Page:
A nice thing about our Finest Tailors series is that, as we add more tailors to it, each becomes a reference for the next, making comparisons easier.

This Henry Poole suit, then, makes an interesting comparison to the Richard Anderson tuxedo we featured first.

Both are traditional Savile Row tailors, both are known for relatively straight, structured styles, and yet there are significant differences in the details.

[For background on the Finest Tailors series, and an explanation of some technical points used, see the introduction here.]

: Henry Poole

Address: 15 Savile Row, London

Site: henrypoole.com

Cutter: Craig Featherstone

Price (at time of writing): £4810 (incl VAT; same as suit starting price)


Craig Featherstone cut me this double-breasted suit in 2011. We ran a nine-part series on the process, in fact, including coverage of the measuring, fitting, trouser making and coatmaking.

The cloth is a 10oz wool by Fox Brothers, woven exclusively for Henry Poole as its ‘Seafield check’ – referencing the first estate to adopt the pattern we now usually refer to as a glen check, and for whom Poole historically made for. It is distinctive for its fine burgundy overcheck.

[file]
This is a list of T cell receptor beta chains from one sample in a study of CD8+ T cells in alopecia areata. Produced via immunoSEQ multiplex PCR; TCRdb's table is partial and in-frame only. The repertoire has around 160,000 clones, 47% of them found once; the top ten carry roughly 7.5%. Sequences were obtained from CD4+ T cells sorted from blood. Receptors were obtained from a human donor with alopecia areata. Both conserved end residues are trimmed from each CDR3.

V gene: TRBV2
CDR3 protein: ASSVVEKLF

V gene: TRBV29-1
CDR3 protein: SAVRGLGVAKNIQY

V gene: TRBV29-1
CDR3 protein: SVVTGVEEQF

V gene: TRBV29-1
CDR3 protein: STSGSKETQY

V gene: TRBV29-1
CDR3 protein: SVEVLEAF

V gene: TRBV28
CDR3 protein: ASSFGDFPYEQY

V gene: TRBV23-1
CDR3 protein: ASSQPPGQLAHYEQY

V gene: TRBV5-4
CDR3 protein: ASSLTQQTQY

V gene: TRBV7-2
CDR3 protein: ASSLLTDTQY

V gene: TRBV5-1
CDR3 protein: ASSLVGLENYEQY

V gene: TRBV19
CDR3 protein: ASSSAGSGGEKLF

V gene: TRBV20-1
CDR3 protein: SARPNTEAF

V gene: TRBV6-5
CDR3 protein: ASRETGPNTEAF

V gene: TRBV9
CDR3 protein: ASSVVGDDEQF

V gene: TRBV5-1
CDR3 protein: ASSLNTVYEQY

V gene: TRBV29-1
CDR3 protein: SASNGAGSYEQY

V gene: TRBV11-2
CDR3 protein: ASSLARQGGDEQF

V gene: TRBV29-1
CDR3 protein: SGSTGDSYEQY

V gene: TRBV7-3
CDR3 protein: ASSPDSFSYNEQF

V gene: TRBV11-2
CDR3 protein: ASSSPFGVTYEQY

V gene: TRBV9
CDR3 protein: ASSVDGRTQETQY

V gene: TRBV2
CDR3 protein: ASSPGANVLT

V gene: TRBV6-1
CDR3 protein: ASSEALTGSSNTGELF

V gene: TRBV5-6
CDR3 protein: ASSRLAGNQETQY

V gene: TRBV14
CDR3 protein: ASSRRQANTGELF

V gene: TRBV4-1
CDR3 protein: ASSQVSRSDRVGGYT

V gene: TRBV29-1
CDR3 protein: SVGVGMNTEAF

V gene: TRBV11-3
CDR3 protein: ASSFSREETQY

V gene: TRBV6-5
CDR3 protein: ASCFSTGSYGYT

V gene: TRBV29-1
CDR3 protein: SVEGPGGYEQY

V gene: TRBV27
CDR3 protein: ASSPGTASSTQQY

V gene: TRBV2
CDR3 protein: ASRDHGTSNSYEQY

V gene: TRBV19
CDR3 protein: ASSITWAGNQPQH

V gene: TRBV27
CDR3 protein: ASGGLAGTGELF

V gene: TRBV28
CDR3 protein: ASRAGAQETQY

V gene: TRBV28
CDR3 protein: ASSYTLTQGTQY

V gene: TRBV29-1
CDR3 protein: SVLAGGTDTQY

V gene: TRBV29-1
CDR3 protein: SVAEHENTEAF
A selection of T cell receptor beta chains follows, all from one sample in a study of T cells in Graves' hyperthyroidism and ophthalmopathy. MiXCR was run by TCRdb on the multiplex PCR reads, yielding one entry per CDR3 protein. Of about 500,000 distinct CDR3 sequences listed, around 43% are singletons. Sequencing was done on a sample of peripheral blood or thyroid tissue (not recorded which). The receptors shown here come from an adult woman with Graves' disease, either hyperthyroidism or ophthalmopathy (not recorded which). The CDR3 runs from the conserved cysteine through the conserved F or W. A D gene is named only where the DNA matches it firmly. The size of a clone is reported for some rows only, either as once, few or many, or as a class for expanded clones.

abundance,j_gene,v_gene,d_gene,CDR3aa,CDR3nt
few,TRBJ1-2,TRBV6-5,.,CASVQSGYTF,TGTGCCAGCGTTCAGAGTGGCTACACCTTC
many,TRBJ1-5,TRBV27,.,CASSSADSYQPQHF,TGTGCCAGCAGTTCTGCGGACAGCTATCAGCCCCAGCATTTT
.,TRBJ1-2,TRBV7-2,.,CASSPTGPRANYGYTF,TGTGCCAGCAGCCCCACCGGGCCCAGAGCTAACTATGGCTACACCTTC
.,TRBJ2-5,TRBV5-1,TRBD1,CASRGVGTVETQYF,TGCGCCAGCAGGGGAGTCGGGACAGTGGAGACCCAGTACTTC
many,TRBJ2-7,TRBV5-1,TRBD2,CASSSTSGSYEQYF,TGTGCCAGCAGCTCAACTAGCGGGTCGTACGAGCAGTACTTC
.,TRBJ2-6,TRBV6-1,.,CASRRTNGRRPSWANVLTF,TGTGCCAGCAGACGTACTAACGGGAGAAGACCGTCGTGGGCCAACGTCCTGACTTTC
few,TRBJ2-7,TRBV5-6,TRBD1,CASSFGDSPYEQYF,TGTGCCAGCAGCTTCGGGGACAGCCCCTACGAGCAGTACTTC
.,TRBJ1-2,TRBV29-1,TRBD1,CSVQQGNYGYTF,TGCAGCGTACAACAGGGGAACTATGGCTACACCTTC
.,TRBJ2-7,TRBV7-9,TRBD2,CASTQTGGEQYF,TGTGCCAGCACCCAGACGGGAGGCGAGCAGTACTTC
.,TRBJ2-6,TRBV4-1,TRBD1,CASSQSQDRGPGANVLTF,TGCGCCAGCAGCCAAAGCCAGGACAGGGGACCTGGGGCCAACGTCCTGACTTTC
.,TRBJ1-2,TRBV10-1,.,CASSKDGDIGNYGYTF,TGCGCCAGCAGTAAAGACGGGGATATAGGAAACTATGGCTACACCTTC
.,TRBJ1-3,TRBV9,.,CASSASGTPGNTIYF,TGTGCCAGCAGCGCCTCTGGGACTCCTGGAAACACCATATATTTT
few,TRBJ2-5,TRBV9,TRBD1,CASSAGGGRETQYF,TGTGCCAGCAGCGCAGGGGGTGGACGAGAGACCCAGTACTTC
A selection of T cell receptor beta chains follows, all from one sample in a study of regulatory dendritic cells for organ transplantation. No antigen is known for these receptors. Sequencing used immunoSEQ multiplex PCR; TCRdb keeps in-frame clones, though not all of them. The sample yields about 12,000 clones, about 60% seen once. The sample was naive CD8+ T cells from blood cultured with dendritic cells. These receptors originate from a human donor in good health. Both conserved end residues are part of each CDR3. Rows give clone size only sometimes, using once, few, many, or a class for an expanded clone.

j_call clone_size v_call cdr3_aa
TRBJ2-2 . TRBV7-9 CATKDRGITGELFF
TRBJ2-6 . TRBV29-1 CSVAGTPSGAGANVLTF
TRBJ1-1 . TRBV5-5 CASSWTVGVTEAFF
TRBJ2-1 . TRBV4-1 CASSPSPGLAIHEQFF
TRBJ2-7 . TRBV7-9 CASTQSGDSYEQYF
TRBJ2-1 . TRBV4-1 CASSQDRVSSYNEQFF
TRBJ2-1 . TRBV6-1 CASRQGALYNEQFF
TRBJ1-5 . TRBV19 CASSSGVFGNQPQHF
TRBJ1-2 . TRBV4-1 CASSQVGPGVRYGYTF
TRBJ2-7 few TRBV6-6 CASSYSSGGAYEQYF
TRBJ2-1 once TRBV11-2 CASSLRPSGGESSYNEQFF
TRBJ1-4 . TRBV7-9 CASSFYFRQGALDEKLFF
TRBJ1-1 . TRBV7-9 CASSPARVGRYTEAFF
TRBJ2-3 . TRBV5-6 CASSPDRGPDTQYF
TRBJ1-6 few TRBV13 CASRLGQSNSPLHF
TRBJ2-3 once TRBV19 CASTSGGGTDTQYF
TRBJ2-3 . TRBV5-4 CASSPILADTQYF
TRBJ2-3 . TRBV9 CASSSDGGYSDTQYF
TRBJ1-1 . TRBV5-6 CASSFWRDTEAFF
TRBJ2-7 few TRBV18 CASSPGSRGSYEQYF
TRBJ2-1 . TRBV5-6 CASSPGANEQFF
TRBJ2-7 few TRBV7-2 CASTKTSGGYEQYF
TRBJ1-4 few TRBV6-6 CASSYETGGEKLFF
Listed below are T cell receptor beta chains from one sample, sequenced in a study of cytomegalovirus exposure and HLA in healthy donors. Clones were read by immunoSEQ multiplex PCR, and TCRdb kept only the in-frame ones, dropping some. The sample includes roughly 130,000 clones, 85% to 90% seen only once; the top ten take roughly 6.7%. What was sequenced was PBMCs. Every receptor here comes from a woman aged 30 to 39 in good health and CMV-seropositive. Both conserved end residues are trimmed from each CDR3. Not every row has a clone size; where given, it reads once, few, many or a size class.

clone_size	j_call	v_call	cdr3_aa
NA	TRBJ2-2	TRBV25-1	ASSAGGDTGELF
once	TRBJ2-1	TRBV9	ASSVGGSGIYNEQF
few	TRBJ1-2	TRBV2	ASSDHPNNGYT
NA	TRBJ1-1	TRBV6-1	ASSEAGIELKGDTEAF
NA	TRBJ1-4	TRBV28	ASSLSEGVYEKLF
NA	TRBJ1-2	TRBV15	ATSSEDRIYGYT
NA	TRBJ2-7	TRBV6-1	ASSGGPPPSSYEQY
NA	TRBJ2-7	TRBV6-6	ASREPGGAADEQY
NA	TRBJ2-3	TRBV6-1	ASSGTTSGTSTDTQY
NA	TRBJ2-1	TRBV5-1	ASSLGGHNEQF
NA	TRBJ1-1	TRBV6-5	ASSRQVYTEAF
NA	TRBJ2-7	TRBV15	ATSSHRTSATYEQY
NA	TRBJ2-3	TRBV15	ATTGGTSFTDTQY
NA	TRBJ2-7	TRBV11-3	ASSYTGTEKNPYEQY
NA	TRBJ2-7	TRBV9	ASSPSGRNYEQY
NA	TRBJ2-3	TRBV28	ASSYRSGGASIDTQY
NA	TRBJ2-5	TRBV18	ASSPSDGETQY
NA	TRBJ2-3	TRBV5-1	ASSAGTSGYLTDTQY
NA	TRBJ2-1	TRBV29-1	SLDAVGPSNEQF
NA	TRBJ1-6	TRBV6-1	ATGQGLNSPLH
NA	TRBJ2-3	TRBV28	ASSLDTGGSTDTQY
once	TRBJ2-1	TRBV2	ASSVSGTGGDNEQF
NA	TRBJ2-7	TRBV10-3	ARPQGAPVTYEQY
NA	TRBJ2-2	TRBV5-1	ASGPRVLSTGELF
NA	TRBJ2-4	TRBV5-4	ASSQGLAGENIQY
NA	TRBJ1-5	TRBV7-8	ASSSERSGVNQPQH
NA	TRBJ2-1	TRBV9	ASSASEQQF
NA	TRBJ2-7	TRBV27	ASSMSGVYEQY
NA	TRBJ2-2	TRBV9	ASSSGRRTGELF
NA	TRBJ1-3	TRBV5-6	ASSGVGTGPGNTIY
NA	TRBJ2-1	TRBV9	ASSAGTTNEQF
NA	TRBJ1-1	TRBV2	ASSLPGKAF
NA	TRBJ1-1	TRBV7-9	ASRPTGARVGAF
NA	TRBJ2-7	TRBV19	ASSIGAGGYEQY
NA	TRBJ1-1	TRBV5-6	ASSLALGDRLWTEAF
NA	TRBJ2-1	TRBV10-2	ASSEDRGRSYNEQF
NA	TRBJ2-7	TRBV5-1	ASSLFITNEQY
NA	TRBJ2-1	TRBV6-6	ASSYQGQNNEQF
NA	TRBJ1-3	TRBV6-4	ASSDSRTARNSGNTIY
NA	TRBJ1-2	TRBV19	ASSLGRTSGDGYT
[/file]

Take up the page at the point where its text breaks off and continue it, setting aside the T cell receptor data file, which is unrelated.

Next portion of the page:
I’ve been very pleased with the suit over the years, although the relative dandiness of the check, and the double-breasted style, have limited its use. A single-breasted would have been easier to combine with conservative accessories, and wear to the office.

I’m also still not sure on the four-button style.

I had seen it on a friend and thought it was a nice, subtle alternative to the normal 6×2 (six buttons, two of them fastening). And it was cut exactly the same as a 6×2, just with the top two buttons removed – so I could add those two buttons whenever I wanted.

Somehow over the years, however, I have remained slightly unsure of it and also not added those buttons.

It doesn’t help that I’m also still not quite sure on the grey horn they are made of.

This was intended to make it easier to wear the suit with both black shoes and brown, but they lack the texture of the brown horn I love so much.

Considering the suit afresh now, I might swap the grey for a nice variegated mid-brown horn, and then re-assess the top two buttons.

In terms of style, the suit is made in a very similar way to that Richard Anderson tux. But the cut gives it considerably more shape.

So there is a light shoulder pad (by English standards), a standard three-part canvas, and a little drape in the chest.

The shoulder of the Poole suit is cut rather wider, however: 6⅞  inches from the back neck, rather than 6.

This extended shoulder runs slightly beyond the natural end of my shoulder, and is accentuated by the use of a sleevehead roll to give a slightly roped effect at the top of the sleeve.

There is also more shape to the waist of the jacket – something particularly evident in the side-on view, below. You can see here how the jacket follows the shape of my lower back, curving inwards before running out over the seat.

The hips are also cut a little fuller, and the vents higher (10½ inches).